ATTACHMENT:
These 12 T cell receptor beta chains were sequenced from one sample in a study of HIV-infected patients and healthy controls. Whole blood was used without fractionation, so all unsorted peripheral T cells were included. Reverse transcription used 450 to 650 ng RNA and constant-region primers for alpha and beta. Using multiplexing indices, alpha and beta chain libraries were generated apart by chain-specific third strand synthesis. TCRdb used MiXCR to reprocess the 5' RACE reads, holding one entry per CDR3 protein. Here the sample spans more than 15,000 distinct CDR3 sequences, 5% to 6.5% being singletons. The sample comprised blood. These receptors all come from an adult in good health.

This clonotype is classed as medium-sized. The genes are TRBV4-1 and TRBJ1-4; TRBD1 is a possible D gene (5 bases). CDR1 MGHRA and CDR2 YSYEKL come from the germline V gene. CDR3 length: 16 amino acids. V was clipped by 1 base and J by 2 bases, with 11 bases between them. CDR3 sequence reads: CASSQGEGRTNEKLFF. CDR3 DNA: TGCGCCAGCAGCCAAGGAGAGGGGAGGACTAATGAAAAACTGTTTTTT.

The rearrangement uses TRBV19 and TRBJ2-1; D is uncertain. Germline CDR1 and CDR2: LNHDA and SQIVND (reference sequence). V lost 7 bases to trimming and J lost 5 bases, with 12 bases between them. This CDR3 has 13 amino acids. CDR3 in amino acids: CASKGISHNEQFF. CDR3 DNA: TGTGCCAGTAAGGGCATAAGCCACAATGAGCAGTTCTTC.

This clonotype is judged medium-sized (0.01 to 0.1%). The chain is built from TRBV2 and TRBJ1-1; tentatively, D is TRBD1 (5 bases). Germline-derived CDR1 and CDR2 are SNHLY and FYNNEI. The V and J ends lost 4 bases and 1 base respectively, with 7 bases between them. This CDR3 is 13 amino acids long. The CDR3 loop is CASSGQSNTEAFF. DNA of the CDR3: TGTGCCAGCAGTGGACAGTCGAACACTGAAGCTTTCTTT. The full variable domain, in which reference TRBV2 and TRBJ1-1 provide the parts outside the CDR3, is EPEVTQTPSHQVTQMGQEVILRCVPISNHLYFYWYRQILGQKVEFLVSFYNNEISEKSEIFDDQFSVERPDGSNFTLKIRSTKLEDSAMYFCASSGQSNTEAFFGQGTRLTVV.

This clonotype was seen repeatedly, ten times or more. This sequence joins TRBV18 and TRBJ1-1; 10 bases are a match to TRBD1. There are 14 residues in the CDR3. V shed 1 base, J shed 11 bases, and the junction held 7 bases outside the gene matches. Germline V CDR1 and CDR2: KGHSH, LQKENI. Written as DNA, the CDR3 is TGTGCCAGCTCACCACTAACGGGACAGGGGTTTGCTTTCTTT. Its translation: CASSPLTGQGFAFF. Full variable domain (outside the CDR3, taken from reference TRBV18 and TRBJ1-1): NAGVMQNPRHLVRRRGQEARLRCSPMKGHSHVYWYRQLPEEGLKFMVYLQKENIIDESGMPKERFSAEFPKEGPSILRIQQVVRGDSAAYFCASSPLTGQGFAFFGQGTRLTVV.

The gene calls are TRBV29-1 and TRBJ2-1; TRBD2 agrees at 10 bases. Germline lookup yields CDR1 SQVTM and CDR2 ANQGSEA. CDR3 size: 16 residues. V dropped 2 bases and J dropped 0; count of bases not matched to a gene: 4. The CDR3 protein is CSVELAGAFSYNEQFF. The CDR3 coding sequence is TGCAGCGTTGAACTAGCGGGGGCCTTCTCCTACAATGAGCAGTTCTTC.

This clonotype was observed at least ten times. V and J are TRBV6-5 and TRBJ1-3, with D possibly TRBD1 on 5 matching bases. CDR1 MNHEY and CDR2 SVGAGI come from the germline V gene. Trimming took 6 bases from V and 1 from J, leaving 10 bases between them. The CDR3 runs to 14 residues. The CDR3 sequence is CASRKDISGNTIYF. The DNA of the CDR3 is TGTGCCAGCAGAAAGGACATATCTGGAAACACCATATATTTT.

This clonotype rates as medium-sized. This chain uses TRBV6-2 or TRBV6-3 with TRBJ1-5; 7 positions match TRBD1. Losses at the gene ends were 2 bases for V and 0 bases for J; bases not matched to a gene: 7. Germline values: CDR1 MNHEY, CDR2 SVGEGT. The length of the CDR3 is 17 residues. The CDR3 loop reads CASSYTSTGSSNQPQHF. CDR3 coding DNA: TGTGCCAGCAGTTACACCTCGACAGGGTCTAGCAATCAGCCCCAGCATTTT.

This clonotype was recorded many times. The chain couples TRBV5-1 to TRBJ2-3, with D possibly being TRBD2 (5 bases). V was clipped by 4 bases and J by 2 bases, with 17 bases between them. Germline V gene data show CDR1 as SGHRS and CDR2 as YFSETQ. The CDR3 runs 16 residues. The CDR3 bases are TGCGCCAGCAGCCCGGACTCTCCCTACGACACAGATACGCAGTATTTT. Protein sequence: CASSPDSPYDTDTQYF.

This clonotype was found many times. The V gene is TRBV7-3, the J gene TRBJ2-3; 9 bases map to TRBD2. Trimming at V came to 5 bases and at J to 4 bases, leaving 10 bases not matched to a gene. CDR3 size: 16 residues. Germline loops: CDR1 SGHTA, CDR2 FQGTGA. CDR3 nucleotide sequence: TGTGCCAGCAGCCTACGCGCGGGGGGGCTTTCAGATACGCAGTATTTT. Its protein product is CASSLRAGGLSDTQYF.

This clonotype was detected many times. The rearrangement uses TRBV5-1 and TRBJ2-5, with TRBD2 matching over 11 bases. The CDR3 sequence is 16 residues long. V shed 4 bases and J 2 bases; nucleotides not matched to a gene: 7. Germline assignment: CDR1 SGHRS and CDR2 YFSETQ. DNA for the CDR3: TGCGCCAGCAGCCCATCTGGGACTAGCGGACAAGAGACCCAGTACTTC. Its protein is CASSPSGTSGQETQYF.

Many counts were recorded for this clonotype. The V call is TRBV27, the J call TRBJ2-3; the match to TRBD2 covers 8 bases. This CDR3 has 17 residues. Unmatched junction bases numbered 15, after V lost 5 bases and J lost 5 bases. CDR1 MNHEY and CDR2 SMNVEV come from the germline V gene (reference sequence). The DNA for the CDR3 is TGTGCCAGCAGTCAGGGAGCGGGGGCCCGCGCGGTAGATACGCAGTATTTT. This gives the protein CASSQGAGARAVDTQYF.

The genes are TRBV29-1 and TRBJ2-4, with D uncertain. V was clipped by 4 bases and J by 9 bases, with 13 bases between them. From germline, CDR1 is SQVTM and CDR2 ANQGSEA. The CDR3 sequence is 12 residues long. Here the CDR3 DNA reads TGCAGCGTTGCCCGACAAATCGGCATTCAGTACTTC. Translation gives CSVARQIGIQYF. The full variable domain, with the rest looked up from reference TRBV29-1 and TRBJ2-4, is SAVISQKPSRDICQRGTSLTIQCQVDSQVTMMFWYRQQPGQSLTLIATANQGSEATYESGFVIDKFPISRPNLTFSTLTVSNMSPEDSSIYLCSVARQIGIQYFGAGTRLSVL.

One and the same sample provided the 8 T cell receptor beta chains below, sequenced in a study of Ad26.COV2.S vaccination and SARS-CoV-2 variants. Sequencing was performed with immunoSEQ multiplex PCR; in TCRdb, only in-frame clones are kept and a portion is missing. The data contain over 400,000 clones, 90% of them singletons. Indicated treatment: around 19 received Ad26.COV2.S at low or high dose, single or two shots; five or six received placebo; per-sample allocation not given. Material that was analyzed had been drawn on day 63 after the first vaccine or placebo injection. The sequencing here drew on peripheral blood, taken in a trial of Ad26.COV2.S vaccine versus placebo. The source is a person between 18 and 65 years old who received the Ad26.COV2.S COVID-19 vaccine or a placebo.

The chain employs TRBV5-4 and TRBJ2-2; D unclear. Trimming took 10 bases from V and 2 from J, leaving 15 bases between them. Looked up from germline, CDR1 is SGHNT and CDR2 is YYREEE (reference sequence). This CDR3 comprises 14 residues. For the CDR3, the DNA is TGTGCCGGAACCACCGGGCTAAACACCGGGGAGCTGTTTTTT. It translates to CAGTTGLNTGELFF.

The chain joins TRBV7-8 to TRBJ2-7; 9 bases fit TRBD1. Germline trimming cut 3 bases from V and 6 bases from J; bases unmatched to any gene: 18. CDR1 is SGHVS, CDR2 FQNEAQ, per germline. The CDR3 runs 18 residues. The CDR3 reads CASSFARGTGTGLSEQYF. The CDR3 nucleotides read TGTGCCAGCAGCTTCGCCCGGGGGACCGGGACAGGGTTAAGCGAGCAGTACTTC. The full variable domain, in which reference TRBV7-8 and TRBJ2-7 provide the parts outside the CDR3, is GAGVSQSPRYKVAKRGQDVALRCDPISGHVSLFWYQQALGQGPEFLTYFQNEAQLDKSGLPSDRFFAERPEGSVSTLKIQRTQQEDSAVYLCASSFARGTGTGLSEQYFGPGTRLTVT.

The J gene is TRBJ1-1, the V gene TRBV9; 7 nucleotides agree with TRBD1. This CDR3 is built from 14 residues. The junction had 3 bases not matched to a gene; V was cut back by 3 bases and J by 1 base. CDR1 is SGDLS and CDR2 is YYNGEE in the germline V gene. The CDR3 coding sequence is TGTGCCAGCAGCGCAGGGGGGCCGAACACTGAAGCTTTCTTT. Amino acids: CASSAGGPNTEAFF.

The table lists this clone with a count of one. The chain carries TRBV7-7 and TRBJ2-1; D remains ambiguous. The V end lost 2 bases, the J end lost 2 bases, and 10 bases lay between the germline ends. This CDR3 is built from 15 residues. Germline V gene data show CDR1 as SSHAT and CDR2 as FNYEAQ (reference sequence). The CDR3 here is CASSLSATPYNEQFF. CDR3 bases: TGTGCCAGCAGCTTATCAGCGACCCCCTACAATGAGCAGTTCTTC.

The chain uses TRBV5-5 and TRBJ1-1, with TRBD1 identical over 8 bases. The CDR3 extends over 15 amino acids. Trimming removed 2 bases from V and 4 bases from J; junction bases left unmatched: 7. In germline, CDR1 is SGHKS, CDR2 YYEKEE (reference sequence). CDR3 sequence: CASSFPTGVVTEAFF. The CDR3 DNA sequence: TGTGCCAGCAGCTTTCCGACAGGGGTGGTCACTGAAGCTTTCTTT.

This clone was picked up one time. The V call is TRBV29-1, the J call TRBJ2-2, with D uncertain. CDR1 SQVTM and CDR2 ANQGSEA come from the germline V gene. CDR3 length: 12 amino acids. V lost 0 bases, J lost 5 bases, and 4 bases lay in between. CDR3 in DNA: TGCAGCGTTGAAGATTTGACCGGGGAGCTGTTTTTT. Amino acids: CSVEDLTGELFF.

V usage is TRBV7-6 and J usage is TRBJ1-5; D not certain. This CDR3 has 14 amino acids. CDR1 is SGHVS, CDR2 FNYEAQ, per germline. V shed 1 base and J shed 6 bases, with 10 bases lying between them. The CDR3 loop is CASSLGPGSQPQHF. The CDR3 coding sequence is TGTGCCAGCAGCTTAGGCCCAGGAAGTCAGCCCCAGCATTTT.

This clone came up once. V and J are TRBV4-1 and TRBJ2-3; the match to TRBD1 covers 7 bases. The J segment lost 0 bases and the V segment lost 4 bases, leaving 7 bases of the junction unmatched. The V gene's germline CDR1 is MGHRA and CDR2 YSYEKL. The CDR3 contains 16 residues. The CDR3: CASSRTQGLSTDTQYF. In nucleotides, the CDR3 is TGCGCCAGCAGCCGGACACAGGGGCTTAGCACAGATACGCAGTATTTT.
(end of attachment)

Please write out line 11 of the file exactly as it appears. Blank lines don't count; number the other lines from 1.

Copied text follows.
This clonotype was detected many times. The rearrangement uses TRBV5-1 and TRBJ2-5, with TRBD2 matching over 11 bases. The CDR3 sequence is 16 residues long. V shed 4 bases and J 2 bases; nucleotides not matched to a gene: 7. Germline assignment: CDR1 SGHRS and CDR2 YFSETQ. DNA for the CDR3: TGCGCCAGCAGCCCATCTGGGACTAGCGGACAAGAGACCCAGTACTTC. Its protein is CASSPSGTSGQETQYF.